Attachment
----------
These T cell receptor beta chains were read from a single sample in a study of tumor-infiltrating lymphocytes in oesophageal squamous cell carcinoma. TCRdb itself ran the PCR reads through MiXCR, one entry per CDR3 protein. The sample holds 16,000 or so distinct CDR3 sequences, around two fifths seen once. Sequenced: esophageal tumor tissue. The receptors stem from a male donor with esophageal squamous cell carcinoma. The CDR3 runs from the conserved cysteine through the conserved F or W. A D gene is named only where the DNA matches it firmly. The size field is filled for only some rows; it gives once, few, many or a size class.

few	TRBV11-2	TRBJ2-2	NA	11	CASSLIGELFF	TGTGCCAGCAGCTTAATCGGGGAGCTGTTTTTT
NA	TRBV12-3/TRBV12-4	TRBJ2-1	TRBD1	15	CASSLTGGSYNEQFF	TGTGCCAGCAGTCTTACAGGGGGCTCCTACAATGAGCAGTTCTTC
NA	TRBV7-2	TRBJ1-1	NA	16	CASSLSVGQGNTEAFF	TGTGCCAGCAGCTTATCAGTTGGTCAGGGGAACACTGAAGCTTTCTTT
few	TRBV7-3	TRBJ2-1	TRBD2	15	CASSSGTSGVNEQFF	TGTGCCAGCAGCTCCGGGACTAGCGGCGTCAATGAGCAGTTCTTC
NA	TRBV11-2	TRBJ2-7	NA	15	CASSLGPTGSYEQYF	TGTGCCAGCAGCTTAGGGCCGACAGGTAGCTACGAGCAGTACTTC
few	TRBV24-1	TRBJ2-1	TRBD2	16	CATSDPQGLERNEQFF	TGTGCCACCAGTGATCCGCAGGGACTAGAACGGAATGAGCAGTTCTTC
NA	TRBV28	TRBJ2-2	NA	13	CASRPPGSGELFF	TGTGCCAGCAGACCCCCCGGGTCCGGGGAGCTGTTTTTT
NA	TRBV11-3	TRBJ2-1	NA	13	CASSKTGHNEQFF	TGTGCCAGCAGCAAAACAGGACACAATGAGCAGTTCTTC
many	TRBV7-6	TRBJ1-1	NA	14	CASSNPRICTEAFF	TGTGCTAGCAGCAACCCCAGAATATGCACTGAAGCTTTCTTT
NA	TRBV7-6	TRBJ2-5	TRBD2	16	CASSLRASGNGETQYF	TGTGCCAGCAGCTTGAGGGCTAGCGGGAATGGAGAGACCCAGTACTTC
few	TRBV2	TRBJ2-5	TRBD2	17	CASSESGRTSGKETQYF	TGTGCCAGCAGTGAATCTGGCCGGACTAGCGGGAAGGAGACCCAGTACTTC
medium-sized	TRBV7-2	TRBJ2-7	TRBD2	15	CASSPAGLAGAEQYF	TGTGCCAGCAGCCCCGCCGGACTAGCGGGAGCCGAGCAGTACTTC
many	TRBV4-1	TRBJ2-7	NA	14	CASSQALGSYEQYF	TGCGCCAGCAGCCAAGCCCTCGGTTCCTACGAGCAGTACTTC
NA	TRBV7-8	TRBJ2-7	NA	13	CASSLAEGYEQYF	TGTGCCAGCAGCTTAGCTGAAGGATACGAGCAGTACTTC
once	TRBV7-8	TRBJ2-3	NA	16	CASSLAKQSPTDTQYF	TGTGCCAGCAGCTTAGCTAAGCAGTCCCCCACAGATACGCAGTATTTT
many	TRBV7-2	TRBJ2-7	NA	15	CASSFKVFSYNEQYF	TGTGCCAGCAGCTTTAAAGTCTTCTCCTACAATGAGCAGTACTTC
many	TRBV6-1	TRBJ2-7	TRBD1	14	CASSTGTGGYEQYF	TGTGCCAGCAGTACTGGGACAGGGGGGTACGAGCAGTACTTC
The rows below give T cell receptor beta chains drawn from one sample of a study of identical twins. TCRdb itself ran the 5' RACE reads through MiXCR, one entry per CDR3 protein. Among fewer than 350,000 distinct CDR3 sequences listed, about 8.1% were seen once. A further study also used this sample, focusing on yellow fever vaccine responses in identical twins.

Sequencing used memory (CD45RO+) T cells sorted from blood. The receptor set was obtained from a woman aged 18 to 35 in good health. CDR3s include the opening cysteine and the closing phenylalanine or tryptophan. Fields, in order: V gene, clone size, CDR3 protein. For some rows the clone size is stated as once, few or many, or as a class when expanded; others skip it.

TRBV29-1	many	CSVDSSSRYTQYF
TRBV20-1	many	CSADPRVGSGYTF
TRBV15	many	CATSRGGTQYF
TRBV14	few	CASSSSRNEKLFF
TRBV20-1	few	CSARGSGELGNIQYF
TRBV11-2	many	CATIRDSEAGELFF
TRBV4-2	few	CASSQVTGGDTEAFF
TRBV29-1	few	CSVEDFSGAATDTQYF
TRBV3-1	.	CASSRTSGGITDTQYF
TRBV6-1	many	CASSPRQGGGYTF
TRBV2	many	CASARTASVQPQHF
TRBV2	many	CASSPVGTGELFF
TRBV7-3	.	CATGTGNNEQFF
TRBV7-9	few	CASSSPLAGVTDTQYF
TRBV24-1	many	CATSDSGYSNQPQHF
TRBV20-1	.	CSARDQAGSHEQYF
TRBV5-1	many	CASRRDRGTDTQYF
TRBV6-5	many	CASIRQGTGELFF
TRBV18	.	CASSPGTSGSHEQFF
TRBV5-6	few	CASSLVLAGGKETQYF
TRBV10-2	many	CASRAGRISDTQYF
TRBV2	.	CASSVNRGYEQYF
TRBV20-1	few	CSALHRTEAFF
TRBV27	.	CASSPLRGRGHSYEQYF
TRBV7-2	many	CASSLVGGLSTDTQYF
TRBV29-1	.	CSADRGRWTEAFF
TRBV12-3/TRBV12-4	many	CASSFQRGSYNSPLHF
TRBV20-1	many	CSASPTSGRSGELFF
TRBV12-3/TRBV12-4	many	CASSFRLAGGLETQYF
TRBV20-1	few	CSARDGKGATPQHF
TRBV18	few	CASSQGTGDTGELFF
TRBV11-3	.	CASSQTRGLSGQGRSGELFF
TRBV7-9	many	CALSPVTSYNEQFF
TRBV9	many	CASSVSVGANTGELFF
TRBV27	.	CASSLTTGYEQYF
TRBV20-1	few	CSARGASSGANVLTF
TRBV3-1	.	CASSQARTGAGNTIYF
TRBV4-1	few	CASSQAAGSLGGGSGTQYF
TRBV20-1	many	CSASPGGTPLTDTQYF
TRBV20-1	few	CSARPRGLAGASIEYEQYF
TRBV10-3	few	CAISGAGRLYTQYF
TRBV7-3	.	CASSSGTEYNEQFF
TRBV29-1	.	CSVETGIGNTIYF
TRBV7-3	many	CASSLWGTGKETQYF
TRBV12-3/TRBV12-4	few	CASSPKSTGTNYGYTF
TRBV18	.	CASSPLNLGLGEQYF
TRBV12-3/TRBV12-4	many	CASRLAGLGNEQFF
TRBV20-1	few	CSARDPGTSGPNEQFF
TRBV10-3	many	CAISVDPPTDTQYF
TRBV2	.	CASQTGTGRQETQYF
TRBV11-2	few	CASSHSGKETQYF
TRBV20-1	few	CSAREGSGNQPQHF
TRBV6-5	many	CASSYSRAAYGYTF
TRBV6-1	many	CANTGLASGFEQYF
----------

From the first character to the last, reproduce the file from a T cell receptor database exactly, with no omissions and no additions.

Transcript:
These T cell receptor beta chains were read from a single sample in a study of tumor-infiltrating lymphocytes in oesophageal squamous cell carcinoma. TCRdb itself ran the PCR reads through MiXCR, one entry per CDR3 protein. The sample holds 16,000 or so distinct CDR3 sequences, around two fifths seen once. Sequenced: esophageal tumor tissue. The receptors stem from a male donor with esophageal squamous cell carcinoma. The CDR3 runs from the conserved cysteine through the conserved F or W. A D gene is named only where the DNA matches it firmly. The size field is filled for only some rows; it gives once, few, many or a size class.

few	TRBV11-2	TRBJ2-2	NA	11	CASSLIGELFF	TGTGCCAGCAGCTTAATCGGGGAGCTGTTTTTT
NA	TRBV12-3/TRBV12-4	TRBJ2-1	TRBD1	15	CASSLTGGSYNEQFF	TGTGCCAGCAGTCTTACAGGGGGCTCCTACAATGAGCAGTTCTTC
NA	TRBV7-2	TRBJ1-1	NA	16	CASSLSVGQGNTEAFF	TGTGCCAGCAGCTTATCAGTTGGTCAGGGGAACACTGAAGCTTTCTTT
few	TRBV7-3	TRBJ2-1	TRBD2	15	CASSSGTSGVNEQFF	TGTGCCAGCAGCTCCGGGACTAGCGGCGTCAATGAGCAGTTCTTC
NA	TRBV11-2	TRBJ2-7	NA	15	CASSLGPTGSYEQYF	TGTGCCAGCAGCTTAGGGCCGACAGGTAGCTACGAGCAGTACTTC
few	TRBV24-1	TRBJ2-1	TRBD2	16	CATSDPQGLERNEQFF	TGTGCCACCAGTGATCCGCAGGGACTAGAACGGAATGAGCAGTTCTTC
NA	TRBV28	TRBJ2-2	NA	13	CASRPPGSGELFF	TGTGCCAGCAGACCCCCCGGGTCCGGGGAGCTGTTTTTT
NA	TRBV11-3	TRBJ2-1	NA	13	CASSKTGHNEQFF	TGTGCCAGCAGCAAAACAGGACACAATGAGCAGTTCTTC
many	TRBV7-6	TRBJ1-1	NA	14	CASSNPRICTEAFF	TGTGCTAGCAGCAACCCCAGAATATGCACTGAAGCTTTCTTT
NA	TRBV7-6	TRBJ2-5	TRBD2	16	CASSLRASGNGETQYF	TGTGCCAGCAGCTTGAGGGCTAGCGGGAATGGAGAGACCCAGTACTTC
few	TRBV2	TRBJ2-5	TRBD2	17	CASSESGRTSGKETQYF	TGTGCCAGCAGTGAATCTGGCCGGACTAGCGGGAAGGAGACCCAGTACTTC
medium-sized	TRBV7-2	TRBJ2-7	TRBD2	15	CASSPAGLAGAEQYF	TGTGCCAGCAGCCCCGCCGGACTAGCGGGAGCCGAGCAGTACTTC
many	TRBV4-1	TRBJ2-7	NA	14	CASSQALGSYEQYF	TGCGCCAGCAGCCAAGCCCTCGGTTCCTACGAGCAGTACTTC
NA	TRBV7-8	TRBJ2-7	NA	13	CASSLAEGYEQYF	TGTGCCAGCAGCTTAGCTGAAGGATACGAGCAGTACTTC
once	TRBV7-8	TRBJ2-3	NA	16	CASSLAKQSPTDTQYF	TGTGCCAGCAGCTTAGCTAAGCAGTCCCCCACAGATACGCAGTATTTT
many	TRBV7-2	TRBJ2-7	NA	15	CASSFKVFSYNEQYF	TGTGCCAGCAGCTTTAAAGTCTTCTCCTACAATGAGCAGTACTTC
many	TRBV6-1	TRBJ2-7	TRBD1	14	CASSTGTGGYEQYF	TGTGCCAGCAGTACTGGGACAGGGGGGTACGAGCAGTACTTC
The rows below give T cell receptor beta chains drawn from one sample of a study of identical twins. TCRdb itself ran the 5' RACE reads through MiXCR, one entry per CDR3 protein. Among fewer than 350,000 distinct CDR3 sequences listed, about 8.1% were seen once. A further study also used this sample, focusing on yellow fever vaccine responses in identical twins.

Sequencing used memory (CD45RO+) T cells sorted from blood. The receptor set was obtained from a woman aged 18 to 35 in good health. CDR3s include the opening cysteine and the closing phenylalanine or tryptophan. Fields, in order: V gene, clone size, CDR3 protein. For some rows the clone size is stated as once, few or many, or as a class when expanded; others skip it.

TRBV29-1	many	CSVDSSSRYTQYF
TRBV20-1	many	CSADPRVGSGYTF
TRBV15	many	CATSRGGTQYF
TRBV14	few	CASSSSRNEKLFF
TRBV20-1	few	CSARGSGELGNIQYF
TRBV11-2	many	CATIRDSEAGELFF
TRBV4-2	few	CASSQVTGGDTEAFF
TRBV29-1	few	CSVEDFSGAATDTQYF
TRBV3-1	.	CASSRTSGGITDTQYF
TRBV6-1	many	CASSPRQGGGYTF
TRBV2	many	CASARTASVQPQHF
TRBV2	many	CASSPVGTGELFF
TRBV7-3	.	CATGTGNNEQFF
TRBV7-9	few	CASSSPLAGVTDTQYF
TRBV24-1	many	CATSDSGYSNQPQHF
TRBV20-1	.	CSARDQAGSHEQYF
TRBV5-1	many	CASRRDRGTDTQYF
TRBV6-5	many	CASIRQGTGELFF
TRBV18	.	CASSPGTSGSHEQFF
TRBV5-6	few	CASSLVLAGGKETQYF
TRBV10-2	many	CASRAGRISDTQYF
TRBV2	.	CASSVNRGYEQYF
TRBV20-1	few	CSALHRTEAFF
TRBV27	.	CASSPLRGRGHSYEQYF
TRBV7-2	many	CASSLVGGLSTDTQYF
TRBV29-1	.	CSADRGRWTEAFF
TRBV12-3/TRBV12-4	many	CASSFQRGSYNSPLHF
TRBV20-1	many	CSASPTSGRSGELFF
TRBV12-3/TRBV12-4	many	CASSFRLAGGLETQYF
TRBV20-1	few	CSARDGKGATPQHF
TRBV18	few	CASSQGTGDTGELFF
TRBV11-3	.	CASSQTRGLSGQGRSGELFF
TRBV7-9	many	CALSPVTSYNEQFF
TRBV9	many	CASSVSVGANTGELFF
TRBV27	.	CASSLTTGYEQYF
TRBV20-1	few	CSARGASSGANVLTF
TRBV3-1	.	CASSQARTGAGNTIYF
TRBV4-1	few	CASSQAAGSLGGGSGTQYF
TRBV20-1	many	CSASPGGTPLTDTQYF
TRBV20-1	few	CSARPRGLAGASIEYEQYF
TRBV10-3	few	CAISGAGRLYTQYF
TRBV7-3	.	CASSSGTEYNEQFF
TRBV29-1	.	CSVETGIGNTIYF
TRBV7-3	many	CASSLWGTGKETQYF
TRBV12-3/TRBV12-4	few	CASSPKSTGTNYGYTF
TRBV18	.	CASSPLNLGLGEQYF
TRBV12-3/TRBV12-4	many	CASRLAGLGNEQFF
TRBV20-1	few	CSARDPGTSGPNEQFF
TRBV10-3	many	CAISVDPPTDTQYF
TRBV2	.	CASQTGTGRQETQYF
TRBV11-2	few	CASSHSGKETQYF
TRBV20-1	few	CSAREGSGNQPQHF
TRBV6-5	many	CASSYSRAAYGYTF
TRBV6-1	many	CANTGLASGFEQYF